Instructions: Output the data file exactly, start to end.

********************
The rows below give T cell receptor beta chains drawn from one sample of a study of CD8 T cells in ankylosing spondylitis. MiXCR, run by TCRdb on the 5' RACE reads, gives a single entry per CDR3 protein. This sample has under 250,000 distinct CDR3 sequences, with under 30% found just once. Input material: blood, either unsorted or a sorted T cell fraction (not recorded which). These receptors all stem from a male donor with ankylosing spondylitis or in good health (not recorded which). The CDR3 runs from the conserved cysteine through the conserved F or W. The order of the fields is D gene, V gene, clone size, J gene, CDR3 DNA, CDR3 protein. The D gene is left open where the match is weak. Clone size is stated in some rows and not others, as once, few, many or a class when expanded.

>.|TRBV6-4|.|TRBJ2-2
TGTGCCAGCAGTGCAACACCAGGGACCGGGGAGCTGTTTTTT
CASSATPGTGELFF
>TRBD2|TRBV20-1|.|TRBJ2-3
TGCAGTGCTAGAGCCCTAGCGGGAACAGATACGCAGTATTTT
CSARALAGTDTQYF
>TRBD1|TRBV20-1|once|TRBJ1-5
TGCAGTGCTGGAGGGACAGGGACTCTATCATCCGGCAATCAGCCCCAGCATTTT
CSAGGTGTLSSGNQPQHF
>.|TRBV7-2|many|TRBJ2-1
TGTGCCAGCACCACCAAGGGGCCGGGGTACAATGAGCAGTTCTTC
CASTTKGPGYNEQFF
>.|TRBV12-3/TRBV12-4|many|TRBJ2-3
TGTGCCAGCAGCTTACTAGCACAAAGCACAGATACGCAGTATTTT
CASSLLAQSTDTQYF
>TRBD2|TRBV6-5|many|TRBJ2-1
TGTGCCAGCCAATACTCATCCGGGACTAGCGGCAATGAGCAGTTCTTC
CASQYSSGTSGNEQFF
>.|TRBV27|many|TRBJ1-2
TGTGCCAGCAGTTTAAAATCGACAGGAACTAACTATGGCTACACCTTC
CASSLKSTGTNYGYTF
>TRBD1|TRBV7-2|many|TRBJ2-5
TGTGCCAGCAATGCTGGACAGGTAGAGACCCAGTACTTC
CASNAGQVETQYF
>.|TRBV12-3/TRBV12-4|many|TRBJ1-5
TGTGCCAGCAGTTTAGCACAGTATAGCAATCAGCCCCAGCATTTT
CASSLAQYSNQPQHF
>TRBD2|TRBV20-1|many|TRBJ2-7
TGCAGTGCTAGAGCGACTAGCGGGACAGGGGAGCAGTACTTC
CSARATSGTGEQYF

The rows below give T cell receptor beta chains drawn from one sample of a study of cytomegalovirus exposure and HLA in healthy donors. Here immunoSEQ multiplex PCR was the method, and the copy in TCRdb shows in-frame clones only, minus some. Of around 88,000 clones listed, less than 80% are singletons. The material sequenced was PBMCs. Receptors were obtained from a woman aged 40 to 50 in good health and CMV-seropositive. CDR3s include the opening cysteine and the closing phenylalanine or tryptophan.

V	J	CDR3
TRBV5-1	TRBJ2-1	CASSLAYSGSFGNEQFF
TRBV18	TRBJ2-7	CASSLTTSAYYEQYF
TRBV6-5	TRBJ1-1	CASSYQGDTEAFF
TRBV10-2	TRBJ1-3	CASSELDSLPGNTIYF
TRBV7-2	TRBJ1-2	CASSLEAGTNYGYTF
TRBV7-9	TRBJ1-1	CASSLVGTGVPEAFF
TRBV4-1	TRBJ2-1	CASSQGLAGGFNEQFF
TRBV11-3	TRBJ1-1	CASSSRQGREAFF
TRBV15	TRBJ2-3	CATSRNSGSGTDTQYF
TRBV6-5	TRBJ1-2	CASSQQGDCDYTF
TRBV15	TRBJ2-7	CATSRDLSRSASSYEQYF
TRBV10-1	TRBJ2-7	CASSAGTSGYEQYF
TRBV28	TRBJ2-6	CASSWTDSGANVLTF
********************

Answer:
The rows below give T cell receptor beta chains drawn from one sample of a study of CD8 T cells in ankylosing spondylitis. MiXCR, run by TCRdb on the 5' RACE reads, gives a single entry per CDR3 protein. This sample has under 250,000 distinct CDR3 sequences, with under 30% found just once. Input material: blood, either unsorted or a sorted T cell fraction (not recorded which). These receptors all stem from a male donor with ankylosing spondylitis or in good health (not recorded which). The CDR3 runs from the conserved cysteine through the conserved F or W. The order of the fields is D gene, V gene, clone size, J gene, CDR3 DNA, CDR3 protein. The D gene is left open where the match is weak. Clone size is stated in some rows and not others, as once, few, many or a class when expanded.

>.|TRBV6-4|.|TRBJ2-2
TGTGCCAGCAGTGCAACACCAGGGACCGGGGAGCTGTTTTTT
CASSATPGTGELFF
>TRBD2|TRBV20-1|.|TRBJ2-3
TGCAGTGCTAGAGCCCTAGCGGGAACAGATACGCAGTATTTT
CSARALAGTDTQYF
>TRBD1|TRBV20-1|once|TRBJ1-5
TGCAGTGCTGGAGGGACAGGGACTCTATCATCCGGCAATCAGCCCCAGCATTTT
CSAGGTGTLSSGNQPQHF
>.|TRBV7-2|many|TRBJ2-1
TGTGCCAGCACCACCAAGGGGCCGGGGTACAATGAGCAGTTCTTC
CASTTKGPGYNEQFF
>.|TRBV12-3/TRBV12-4|many|TRBJ2-3
TGTGCCAGCAGCTTACTAGCACAAAGCACAGATACGCAGTATTTT
CASSLLAQSTDTQYF
>TRBD2|TRBV6-5|many|TRBJ2-1
TGTGCCAGCCAATACTCATCCGGGACTAGCGGCAATGAGCAGTTCTTC
CASQYSSGTSGNEQFF
>.|TRBV27|many|TRBJ1-2
TGTGCCAGCAGTTTAAAATCGACAGGAACTAACTATGGCTACACCTTC
CASSLKSTGTNYGYTF
>TRBD1|TRBV7-2|many|TRBJ2-5
TGTGCCAGCAATGCTGGACAGGTAGAGACCCAGTACTTC
CASNAGQVETQYF
>.|TRBV12-3/TRBV12-4|many|TRBJ1-5
TGTGCCAGCAGTTTAGCACAGTATAGCAATCAGCCCCAGCATTTT
CASSLAQYSNQPQHF
>TRBD2|TRBV20-1|many|TRBJ2-7
TGCAGTGCTAGAGCGACTAGCGGGACAGGGGAGCAGTACTTC
CSARATSGTGEQYF

The rows below give T cell receptor beta chains drawn from one sample of a study of cytomegalovirus exposure and HLA in healthy donors. Here immunoSEQ multiplex PCR was the method, and the copy in TCRdb shows in-frame clones only, minus some. Of around 88,000 clones listed, less than 80% are singletons. The material sequenced was PBMCs. Receptors were obtained from a woman aged 40 to 50 in good health and CMV-seropositive. CDR3s include the opening cysteine and the closing phenylalanine or tryptophan.

V	J	CDR3
TRBV5-1	TRBJ2-1	CASSLAYSGSFGNEQFF
TRBV18	TRBJ2-7	CASSLTTSAYYEQYF
TRBV6-5	TRBJ1-1	CASSYQGDTEAFF
TRBV10-2	TRBJ1-3	CASSELDSLPGNTIYF
TRBV7-2	TRBJ1-2	CASSLEAGTNYGYTF
TRBV7-9	TRBJ1-1	CASSLVGTGVPEAFF
TRBV4-1	TRBJ2-1	CASSQGLAGGFNEQFF
TRBV11-3	TRBJ1-1	CASSSRQGREAFF
TRBV15	TRBJ2-3	CATSRNSGSGTDTQYF
TRBV6-5	TRBJ1-2	CASSQQGDCDYTF
TRBV15	TRBJ2-7	CATSRDLSRSASSYEQYF
TRBV10-1	TRBJ2-7	CASSAGTSGYEQYF
TRBV28	TRBJ2-6	CASSWTDSGANVLTF